The behaviour of Dielectric Elastomer Actuators (DEA) can be predicted using hyperelastic models that are based on strain energy density functions. The parameters used in the hyperelastic models are generally obtained via a uni-axial pull test. However, DEAs are most commonly used in an biaxially stretched configuration. This is an appropriate assumption if the modelled parameters translate accurately to different stretch configurations. We have conducted stress-stretch experiments on silicone membranes in two different configurations; uni-axial and pure shear stretch. Fitting common hyperelastic models, such as Gent, to the experimental data shows that the modelling parameters depend on the stretch configuration. In addition, we show that the Mullins effect, where the stress-stretch response is dependent on the maximum stretch previously experienced by the sample, is predominant in the silicone membranes. This means that the model parameters depend on the loading configuration and the stretch history of the sample making it difficult to predict the behaviour of highlyprestretched DEAs. One way to tackle this issue is to carry out testing as close to the original configuration as possible which is difficult in the case of highly prestretched DEAs. We have created a model that takes into account both the loading configuration and the Mullins effect and used this to optimize the prestretch and stretch of the cell stretching device.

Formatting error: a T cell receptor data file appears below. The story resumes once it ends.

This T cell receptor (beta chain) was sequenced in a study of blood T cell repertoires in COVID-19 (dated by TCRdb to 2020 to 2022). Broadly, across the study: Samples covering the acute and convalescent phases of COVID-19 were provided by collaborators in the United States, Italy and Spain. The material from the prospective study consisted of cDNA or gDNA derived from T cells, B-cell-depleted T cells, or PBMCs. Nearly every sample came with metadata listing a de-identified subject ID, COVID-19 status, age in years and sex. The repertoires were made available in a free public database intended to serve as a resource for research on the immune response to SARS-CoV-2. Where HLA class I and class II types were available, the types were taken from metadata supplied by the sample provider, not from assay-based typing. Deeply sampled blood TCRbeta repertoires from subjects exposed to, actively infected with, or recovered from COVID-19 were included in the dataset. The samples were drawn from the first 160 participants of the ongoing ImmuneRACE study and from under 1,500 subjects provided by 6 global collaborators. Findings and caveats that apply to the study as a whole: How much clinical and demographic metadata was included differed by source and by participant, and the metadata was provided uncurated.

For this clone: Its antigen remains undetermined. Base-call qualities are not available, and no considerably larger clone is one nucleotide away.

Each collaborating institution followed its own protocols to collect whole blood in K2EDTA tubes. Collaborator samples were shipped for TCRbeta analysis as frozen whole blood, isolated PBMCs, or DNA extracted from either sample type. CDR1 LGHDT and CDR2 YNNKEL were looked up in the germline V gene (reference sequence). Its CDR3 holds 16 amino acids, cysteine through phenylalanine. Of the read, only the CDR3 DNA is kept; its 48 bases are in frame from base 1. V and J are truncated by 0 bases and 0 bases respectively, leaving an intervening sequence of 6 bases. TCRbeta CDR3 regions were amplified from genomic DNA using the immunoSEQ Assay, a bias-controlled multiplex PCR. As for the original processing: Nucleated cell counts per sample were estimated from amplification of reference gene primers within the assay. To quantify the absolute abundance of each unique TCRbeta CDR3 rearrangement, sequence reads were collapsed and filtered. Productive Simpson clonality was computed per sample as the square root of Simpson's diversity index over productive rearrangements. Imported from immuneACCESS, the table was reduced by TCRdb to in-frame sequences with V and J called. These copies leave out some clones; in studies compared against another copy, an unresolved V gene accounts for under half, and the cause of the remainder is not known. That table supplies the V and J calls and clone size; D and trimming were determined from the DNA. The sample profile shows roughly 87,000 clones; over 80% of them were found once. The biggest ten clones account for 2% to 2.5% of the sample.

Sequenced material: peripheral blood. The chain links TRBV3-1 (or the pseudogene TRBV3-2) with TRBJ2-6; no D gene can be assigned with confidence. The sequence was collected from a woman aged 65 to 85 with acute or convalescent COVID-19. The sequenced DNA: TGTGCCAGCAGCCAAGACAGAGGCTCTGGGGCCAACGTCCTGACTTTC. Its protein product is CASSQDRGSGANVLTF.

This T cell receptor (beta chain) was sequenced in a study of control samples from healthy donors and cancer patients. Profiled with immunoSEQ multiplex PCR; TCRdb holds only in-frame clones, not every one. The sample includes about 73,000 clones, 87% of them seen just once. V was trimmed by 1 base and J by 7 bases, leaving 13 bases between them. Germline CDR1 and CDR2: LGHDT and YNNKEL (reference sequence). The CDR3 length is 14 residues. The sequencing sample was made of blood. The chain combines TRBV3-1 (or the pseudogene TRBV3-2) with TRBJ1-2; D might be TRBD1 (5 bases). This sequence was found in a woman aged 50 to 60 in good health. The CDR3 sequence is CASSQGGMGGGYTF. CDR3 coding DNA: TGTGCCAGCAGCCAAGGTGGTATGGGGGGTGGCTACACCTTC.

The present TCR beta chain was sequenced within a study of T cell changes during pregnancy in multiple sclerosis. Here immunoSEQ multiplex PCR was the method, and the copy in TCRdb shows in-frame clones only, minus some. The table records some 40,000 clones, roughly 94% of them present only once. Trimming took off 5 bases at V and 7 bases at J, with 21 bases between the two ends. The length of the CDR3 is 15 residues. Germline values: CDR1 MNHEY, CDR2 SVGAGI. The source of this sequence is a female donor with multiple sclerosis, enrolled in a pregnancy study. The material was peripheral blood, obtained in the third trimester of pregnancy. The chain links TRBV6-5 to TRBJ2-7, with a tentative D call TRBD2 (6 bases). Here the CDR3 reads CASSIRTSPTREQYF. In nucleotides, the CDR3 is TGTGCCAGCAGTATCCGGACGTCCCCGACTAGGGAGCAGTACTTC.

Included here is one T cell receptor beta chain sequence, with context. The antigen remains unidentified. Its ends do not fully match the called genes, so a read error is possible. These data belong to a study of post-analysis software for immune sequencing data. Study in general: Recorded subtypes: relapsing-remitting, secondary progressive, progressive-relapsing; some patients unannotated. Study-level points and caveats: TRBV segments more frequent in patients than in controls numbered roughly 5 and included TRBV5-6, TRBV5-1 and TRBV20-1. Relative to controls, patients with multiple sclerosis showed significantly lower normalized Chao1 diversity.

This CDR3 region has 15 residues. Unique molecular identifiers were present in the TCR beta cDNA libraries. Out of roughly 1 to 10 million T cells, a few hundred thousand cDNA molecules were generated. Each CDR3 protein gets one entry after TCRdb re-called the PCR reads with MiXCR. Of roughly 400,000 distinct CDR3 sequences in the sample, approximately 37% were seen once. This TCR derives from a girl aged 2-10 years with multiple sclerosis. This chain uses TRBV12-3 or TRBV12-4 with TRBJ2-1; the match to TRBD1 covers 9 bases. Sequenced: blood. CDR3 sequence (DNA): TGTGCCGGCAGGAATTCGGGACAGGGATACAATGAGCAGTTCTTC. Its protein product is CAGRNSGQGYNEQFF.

We present a method for the patterning of compliant electrodes for dielectric elastomer actuators (DEA) using drop-on-demand (DoD) printing and a lift-off process. DoD is a very appealing method for the patterning of electrodes, due to its high resolution, and the design versatility brought by printing from computer files. However, it has very narrow requirements regarding the viscosity, surface tension, and agglomeration size of the solution to be printed, and a new jetting waveform must be developed for each ink. This makes experimenting with new compliant electrode formulations difficult and time-consuming. Our approach consists in printing a watersoluble sacrificial layer on the elastomer, which serves as a mask selectively protecting portions of the membrane. Compliant electrodes can then be applied on the mask by different means (brush, spray coating, stamping etc.), and the mask can subsequently be dissolved to wash away the excess of ink and reveal the pattern, similar to a lift-off process. The inkjet printing process must only be developed and optimized for a single solution (the sacrificial layer), whereas many different electrodes formulations can then rapidly be patterned and tested, without having to meet the requirements of the printer regarding viscosity, surface tension or agglomeration size. We demonstrate the method by patterning an Polyvinylpyrrolidone (PVP) mask. We then use an airbrush to apply a carbon black/silicone mixture over the whole membrane. Finally, we wash away the mask to reveal the compliant electrodes.